MANILA, Philippines – The Manila Electric Company (Meralco) has warned that the structure of the country’s energy supply chain should be considered first before making proposals about waiving electricity bills due to the COVID-19 lockdowns.
Meralco spokesperson Joe Zaldarriaga explained that other players and industries would be affected by proposals made by Bagong Alyansang Makabayan (Bayan), who filed a petition asking for the waiving of bills of consumers affected by the suspension of work.
“Meralco, on the average, accounts for only 20 percent of the entire bill with the biggest share in the bill going to generation,” he said in a statement sent to reporters on Friday.
“There is also an entire supply chain, we all need to consider as well, when deciding on matters such as what is being suggested because Meralco is only one of the many entities included in the energy supply chain,” he added.
Bayan said in their document submitted to the Energy Regulatory Commission (ERC) that the bills of households who use an average of 200 kilowatt-hour (kWh) or less should be waived, as well as the first 200 kWh of those who consume around of 200 kWh to 500 kWh.
According to Zaldarriaga, they are already implementing measures that would help their lifeline customers, like providing 20 to 100 percent subsidies for those using 100 kWh or less per month — while aiding the government in its response towards the COVID-19 pandemic.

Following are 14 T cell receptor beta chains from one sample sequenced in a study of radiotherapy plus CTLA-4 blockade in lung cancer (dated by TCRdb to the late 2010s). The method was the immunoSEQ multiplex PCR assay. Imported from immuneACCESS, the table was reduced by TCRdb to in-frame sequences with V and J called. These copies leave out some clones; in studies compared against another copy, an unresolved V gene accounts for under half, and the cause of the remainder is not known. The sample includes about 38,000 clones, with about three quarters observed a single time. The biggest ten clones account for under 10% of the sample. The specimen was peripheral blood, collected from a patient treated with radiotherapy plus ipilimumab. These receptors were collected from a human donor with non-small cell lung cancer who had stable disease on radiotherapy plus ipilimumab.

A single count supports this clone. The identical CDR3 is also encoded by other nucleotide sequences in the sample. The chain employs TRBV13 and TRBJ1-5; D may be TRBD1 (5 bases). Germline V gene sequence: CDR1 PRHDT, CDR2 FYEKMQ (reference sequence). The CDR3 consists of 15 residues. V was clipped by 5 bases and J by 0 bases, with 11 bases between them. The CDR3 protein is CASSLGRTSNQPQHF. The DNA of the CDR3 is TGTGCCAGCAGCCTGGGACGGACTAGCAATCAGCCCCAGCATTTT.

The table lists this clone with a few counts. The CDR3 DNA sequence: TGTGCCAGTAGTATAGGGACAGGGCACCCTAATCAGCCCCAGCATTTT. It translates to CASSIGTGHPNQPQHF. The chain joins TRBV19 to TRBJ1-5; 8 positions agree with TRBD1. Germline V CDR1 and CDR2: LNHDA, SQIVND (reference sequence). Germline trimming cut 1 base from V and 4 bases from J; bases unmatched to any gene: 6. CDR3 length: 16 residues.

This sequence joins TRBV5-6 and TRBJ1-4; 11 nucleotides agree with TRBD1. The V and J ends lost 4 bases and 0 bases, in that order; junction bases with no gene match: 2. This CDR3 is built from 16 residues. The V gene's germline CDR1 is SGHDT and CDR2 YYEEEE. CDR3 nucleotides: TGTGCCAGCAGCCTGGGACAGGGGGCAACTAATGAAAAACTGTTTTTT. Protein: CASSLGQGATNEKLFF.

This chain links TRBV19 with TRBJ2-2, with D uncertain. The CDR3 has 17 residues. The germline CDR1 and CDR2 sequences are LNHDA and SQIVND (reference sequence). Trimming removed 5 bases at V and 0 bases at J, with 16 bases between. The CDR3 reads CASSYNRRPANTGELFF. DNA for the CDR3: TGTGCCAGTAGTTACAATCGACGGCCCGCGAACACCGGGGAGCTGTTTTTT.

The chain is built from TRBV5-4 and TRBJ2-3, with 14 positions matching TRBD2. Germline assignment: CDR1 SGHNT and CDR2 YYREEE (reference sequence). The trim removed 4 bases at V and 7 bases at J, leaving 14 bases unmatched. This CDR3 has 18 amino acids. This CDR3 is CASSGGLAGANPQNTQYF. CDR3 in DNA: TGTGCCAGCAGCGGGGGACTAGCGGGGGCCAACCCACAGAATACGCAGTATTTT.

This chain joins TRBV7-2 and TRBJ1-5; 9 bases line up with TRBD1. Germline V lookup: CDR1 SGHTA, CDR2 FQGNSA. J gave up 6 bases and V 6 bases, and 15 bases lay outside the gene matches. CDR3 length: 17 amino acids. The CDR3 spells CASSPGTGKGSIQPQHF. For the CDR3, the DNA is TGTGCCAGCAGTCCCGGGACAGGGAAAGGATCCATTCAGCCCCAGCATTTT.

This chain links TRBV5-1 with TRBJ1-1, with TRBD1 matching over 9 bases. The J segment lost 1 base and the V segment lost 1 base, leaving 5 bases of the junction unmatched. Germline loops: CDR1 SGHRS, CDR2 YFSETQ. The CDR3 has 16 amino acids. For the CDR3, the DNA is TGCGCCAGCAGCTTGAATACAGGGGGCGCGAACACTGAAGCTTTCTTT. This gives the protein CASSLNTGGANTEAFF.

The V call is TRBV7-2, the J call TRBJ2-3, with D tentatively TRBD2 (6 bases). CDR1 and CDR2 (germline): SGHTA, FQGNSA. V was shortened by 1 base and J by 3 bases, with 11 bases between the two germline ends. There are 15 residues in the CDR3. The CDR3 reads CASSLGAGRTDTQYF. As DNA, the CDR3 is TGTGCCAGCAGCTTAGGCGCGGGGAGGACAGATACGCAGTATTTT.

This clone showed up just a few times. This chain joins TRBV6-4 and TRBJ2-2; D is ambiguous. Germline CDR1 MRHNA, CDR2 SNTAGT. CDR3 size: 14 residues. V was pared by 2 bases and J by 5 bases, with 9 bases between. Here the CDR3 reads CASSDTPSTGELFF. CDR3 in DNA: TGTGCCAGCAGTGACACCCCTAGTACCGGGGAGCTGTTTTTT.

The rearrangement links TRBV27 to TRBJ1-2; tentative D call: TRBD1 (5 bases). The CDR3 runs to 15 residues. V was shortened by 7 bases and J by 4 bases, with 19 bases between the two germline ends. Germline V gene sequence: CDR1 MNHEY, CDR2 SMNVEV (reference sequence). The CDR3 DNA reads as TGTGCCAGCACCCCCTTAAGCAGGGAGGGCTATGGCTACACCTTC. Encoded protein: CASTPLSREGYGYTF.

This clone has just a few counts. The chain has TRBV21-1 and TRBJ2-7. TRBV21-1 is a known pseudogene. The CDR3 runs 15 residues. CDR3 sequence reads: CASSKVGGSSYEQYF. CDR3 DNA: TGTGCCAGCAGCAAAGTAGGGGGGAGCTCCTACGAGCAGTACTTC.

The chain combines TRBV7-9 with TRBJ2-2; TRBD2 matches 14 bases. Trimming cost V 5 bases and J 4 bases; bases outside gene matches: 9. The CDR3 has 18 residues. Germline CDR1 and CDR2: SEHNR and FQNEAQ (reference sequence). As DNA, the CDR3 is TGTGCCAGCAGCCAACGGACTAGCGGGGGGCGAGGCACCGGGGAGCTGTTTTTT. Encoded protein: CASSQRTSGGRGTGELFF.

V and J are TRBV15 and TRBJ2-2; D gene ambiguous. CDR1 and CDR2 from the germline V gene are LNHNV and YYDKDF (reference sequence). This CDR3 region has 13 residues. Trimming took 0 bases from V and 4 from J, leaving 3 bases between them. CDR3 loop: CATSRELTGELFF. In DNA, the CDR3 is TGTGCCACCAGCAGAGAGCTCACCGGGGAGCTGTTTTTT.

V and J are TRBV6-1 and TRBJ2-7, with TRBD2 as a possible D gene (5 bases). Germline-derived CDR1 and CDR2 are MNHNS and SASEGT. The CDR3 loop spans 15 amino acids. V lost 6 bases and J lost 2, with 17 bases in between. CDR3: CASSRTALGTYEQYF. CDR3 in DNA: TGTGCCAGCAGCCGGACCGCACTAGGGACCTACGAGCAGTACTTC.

“I would also like to emphasize that through our recent Competitive Selection Process plus invoking Force Majeure during the ECQ period, Meralco was able to bring down power prices to their lowest level in more than two years,” he noted.
“Aside from donating PPEs, alcohol, and resources to frontline agencies and organizations, Meralco energized in support of the DPWH several facilities converted to COVID centers, including World Trade Center, Rizal Memorial, and others,” he explained.
Bayan explained that this assistance to the poor and lower middle class families is necessary because it is possible that consumers will find it hard to pay for utilities even if the community quarantines are lifted.
While several utility service companies have expressed their willingness to extend billing periods without cutting their services, customers would still have to settle their entirety of their bills in several tranches.
Add this to the fact that electric bills have seen a spike because of the stay at home policy and the summer season — which immediately translates to higher consumptions — then even the middle class may find it hard to pay the bills.
Just recently, several consumer groups have slammed Meralco for the spike in their May bills. However, Meralco defended the high rates, claiming that these were borne from estimates and corrections from the March and April billing periods, both significantly lower as these were based on estimates for the past three months, which are low temperature periods.
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